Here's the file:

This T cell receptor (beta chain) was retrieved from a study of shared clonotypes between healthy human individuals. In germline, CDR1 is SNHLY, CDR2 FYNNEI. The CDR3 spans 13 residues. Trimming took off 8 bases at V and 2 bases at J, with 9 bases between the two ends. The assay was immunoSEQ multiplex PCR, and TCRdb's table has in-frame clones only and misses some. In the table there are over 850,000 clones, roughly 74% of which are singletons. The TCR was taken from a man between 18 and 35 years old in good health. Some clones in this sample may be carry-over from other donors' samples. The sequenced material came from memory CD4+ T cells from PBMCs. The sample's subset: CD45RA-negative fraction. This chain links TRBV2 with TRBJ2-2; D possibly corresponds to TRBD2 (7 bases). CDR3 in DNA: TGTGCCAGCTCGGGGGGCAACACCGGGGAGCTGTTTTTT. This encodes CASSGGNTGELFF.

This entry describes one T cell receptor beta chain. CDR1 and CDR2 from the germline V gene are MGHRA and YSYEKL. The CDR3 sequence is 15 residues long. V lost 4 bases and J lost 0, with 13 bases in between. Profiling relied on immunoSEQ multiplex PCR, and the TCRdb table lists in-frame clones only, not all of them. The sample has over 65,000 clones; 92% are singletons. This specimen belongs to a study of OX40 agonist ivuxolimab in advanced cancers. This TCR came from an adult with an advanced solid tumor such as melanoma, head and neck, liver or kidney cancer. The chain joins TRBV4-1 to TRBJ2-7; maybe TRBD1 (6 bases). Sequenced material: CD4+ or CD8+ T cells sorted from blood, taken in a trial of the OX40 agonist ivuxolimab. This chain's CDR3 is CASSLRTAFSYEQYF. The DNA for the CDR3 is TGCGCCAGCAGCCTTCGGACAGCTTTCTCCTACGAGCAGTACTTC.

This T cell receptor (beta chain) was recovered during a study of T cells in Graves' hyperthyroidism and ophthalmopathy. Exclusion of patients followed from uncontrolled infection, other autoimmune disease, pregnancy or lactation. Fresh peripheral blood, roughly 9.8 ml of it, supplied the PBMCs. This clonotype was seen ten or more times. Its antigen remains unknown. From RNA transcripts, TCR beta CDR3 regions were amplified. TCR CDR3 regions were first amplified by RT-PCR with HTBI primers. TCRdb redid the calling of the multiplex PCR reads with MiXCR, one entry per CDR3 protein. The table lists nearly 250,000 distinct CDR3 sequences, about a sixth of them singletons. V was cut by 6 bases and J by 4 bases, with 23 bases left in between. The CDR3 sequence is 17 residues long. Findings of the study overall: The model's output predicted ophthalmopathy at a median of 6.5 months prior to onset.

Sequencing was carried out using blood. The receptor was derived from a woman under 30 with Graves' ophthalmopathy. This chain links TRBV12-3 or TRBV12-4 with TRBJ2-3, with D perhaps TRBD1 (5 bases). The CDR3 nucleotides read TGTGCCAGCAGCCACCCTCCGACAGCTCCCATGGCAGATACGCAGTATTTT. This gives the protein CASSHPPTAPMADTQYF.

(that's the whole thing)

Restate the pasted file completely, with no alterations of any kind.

This T cell receptor (beta chain) was retrieved from a study of shared clonotypes between healthy human individuals. In germline, CDR1 is SNHLY, CDR2 FYNNEI. The CDR3 spans 13 residues. Trimming took off 8 bases at V and 2 bases at J, with 9 bases between the two ends. The assay was immunoSEQ multiplex PCR, and TCRdb's table has in-frame clones only and misses some. In the table there are over 850,000 clones, roughly 74% of which are singletons. The TCR was taken from a man between 18 and 35 years old in good health. Some clones in this sample may be carry-over from other donors' samples. The sequenced material came from memory CD4+ T cells from PBMCs. The sample's subset: CD45RA-negative fraction. This chain links TRBV2 with TRBJ2-2; D possibly corresponds to TRBD2 (7 bases). CDR3 in DNA: TGTGCCAGCTCGGGGGGCAACACCGGGGAGCTGTTTTTT. This encodes CASSGGNTGELFF.

This entry describes one T cell receptor beta chain. CDR1 and CDR2 from the germline V gene are MGHRA and YSYEKL. The CDR3 sequence is 15 residues long. V lost 4 bases and J lost 0, with 13 bases in between. Profiling relied on immunoSEQ multiplex PCR, and the TCRdb table lists in-frame clones only, not all of them. The sample has over 65,000 clones; 92% are singletons. This specimen belongs to a study of OX40 agonist ivuxolimab in advanced cancers. This TCR came from an adult with an advanced solid tumor such as melanoma, head and neck, liver or kidney cancer. The chain joins TRBV4-1 to TRBJ2-7; maybe TRBD1 (6 bases). Sequenced material: CD4+ or CD8+ T cells sorted from blood, taken in a trial of the OX40 agonist ivuxolimab. This chain's CDR3 is CASSLRTAFSYEQYF. The DNA for the CDR3 is TGCGCCAGCAGCCTTCGGACAGCTTTCTCCTACGAGCAGTACTTC.

This T cell receptor (beta chain) was recovered during a study of T cells in Graves' hyperthyroidism and ophthalmopathy. Exclusion of patients followed from uncontrolled infection, other autoimmune disease, pregnancy or lactation. Fresh peripheral blood, roughly 9.8 ml of it, supplied the PBMCs. This clonotype was seen ten or more times. Its antigen remains unknown. From RNA transcripts, TCR beta CDR3 regions were amplified. TCR CDR3 regions were first amplified by RT-PCR with HTBI primers. TCRdb redid the calling of the multiplex PCR reads with MiXCR, one entry per CDR3 protein. The table lists nearly 250,000 distinct CDR3 sequences, about a sixth of them singletons. V was cut by 6 bases and J by 4 bases, with 23 bases left in between. The CDR3 sequence is 17 residues long. Findings of the study overall: The model's output predicted ophthalmopathy at a median of 6.5 months prior to onset.

Sequencing was carried out using blood. The receptor was derived from a woman under 30 with Graves' ophthalmopathy. This chain links TRBV12-3 or TRBV12-4 with TRBJ2-3, with D perhaps TRBD1 (5 bases). The CDR3 nucleotides read TGTGCCAGCAGCCACCCTCCGACAGCTCCCATGGCAGATACGCAGTATTTT. This gives the protein CASSHPPTAPMADTQYF.